Love is not only great and wonderful, but it is the only thing truly important in life. And family, friends and God are love beyond all possessions, transcending pride, pleasures and passions. I am not so much the "ask for help type personality" and retrospectively it seems I've been so directed to running my life by my rules and the realities that made sense to me that the Lord had probably become very impatient with me. So at sixty-one, with the clock running down, he decided to get my attention by knocking me Right Square to my ass for a long overdue cram session about life and related subjects. I am grateful for the lesson now and trying very hard to live long enough to thank him with more than just a prayer.
Family and friends both old and brand new have been amazingly kind and supportive to us. From the east coast to the west we have been overwhelmed with prayers, strength, generosity, and support for Iris to help her remain her pillar of strength that I so desperately need during this time. The list is astonishing and will require one additional lifetime to repay.
All my sisters have rallied for me down here and have blessed me with the reassurance of their love. I have such a wonderful family. My brother in law Glenn will be driving our truck back up to the states this week and some friends will bring Desert Vision up to here soon after. Having been now diagnosed with stage 3B cancer of my lungs and lymph nodes, I have undergone my first chemo treatment and we are staying at a very nice little beach front bungalow for a month until Desert Vision arrives. Hopefully I will be strong enough for Iris and I to live on board her near the hospital until the months of chemo therapy have been completed.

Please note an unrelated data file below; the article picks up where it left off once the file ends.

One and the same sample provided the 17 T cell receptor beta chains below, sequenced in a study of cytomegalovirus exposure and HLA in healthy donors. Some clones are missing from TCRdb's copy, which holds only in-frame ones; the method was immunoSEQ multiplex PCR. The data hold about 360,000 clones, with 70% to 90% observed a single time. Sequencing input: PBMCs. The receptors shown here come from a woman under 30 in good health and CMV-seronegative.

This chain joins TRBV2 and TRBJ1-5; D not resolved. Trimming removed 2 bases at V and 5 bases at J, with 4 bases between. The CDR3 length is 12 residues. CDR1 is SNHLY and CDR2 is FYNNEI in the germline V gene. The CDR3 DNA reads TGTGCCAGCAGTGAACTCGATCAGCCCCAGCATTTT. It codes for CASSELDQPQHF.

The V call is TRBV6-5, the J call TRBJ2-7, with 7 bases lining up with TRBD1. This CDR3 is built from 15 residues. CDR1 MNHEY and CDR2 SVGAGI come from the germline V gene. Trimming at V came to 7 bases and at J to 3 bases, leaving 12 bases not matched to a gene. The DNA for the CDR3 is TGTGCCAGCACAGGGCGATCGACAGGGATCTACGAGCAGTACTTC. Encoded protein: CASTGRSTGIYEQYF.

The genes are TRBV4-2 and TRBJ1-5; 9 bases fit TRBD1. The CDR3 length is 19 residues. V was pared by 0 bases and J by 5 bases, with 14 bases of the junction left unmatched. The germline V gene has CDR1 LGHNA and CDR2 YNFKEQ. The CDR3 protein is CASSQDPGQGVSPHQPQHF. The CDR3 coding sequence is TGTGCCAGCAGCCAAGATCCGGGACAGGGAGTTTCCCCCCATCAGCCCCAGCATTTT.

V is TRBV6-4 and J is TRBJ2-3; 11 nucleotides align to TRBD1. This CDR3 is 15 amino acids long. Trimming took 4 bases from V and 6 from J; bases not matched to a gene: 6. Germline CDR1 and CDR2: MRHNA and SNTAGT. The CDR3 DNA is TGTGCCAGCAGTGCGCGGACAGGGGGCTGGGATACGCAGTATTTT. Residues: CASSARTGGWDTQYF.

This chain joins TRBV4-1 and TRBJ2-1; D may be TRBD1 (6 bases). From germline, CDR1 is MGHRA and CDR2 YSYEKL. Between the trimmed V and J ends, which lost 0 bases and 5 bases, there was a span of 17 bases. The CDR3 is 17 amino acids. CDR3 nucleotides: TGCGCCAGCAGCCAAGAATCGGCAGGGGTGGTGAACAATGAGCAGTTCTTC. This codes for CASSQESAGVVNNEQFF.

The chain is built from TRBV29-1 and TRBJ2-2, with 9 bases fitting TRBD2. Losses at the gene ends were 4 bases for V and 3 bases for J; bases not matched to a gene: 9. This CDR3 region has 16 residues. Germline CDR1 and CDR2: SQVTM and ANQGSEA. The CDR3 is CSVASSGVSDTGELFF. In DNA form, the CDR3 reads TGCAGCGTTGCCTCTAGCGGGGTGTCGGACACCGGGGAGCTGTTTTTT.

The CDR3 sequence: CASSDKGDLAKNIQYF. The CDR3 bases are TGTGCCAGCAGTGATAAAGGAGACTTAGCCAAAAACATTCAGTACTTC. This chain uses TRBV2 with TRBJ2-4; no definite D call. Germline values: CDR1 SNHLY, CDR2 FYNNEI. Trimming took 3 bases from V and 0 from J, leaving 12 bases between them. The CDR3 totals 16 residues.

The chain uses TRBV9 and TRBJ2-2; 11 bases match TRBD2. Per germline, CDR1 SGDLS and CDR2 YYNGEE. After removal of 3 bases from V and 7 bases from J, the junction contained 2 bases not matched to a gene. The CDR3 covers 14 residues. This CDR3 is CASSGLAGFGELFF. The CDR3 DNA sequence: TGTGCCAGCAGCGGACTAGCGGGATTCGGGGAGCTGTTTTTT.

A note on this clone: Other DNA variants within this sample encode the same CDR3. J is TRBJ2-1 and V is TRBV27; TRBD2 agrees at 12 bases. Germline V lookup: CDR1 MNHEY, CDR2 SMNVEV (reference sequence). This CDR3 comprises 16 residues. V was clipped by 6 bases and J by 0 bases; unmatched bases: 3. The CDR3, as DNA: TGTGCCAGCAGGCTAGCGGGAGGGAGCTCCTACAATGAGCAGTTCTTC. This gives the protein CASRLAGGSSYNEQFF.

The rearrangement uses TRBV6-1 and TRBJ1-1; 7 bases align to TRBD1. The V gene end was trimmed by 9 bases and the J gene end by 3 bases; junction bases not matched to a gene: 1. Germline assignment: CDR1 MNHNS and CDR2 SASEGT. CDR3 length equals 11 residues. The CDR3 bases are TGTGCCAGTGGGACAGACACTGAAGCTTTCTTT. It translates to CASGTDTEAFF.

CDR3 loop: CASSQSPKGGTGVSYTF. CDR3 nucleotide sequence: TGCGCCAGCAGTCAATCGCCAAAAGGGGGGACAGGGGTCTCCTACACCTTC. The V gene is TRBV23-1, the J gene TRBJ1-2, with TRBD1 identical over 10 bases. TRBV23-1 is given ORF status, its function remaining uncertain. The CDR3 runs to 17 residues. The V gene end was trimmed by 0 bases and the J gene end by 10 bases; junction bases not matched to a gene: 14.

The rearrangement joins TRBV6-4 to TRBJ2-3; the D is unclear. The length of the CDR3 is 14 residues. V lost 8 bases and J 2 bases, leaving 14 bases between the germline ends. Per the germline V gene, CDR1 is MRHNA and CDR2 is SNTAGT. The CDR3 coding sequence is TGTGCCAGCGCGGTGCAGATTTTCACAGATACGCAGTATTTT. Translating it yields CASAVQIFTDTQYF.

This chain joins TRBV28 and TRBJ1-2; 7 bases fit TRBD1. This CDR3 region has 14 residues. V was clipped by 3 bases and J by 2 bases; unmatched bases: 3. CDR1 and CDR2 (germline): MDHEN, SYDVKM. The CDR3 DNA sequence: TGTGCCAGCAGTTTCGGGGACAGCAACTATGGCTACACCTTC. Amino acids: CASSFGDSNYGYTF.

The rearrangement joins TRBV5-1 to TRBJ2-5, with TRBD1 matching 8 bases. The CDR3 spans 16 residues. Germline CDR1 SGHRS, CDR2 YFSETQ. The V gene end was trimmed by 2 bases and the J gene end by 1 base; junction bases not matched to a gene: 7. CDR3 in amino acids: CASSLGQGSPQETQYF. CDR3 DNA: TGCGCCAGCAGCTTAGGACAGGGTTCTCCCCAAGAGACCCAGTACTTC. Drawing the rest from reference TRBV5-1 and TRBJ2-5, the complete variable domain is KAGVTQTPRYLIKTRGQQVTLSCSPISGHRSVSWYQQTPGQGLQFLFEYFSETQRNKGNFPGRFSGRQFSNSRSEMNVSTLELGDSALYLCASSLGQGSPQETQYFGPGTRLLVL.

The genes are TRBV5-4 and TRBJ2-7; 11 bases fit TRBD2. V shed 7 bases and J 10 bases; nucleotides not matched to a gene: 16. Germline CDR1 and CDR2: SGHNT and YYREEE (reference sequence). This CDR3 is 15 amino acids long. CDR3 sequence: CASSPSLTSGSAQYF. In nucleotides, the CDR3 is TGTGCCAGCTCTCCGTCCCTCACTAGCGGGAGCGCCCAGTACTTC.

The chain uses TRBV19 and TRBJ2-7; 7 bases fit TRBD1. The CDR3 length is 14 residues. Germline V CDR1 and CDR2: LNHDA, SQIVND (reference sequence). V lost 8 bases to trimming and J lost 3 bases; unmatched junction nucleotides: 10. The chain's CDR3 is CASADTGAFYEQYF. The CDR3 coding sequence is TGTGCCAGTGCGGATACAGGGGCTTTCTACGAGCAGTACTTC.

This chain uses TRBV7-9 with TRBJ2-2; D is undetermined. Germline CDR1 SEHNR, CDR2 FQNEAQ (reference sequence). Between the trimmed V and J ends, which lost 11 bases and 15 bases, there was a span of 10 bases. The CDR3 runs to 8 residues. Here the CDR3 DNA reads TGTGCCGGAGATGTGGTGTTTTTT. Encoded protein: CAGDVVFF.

Now down to 155lbs I look a bit like the walking dead doing my "lobotomy shuffle" but people stay out of my way. I'm sure they are frightened of catching something from me. This is alright by me because I am more afraid of getting something from them with my immune system compromised by the chemo therapy. I am walking a couple of blocks two times a day and hoping to make three by the weekend. I wish I could boast of feeling better and stronger each day, but so for the graph has been pretty bouncy leaving me pretty uncertain of the future. Like I really need to know and control my life again instead of just putting it in God's hands. Some people are just slow learners I guess but believe me I am trying to learn. My greatest regret in life is not raising my children more god fearing than I did. Hopefully I am not too late to turn this around. My largest complaint is that I am completely exhausted all the time. Even sitting for an hour requires a nap to recover and you all know I am not much of a sit-around guy.
The message I hope to convey to you all is, live, LOVE, laugh and give thanks for each and every day for none of us can know if tomorrow will allow us another opportunity.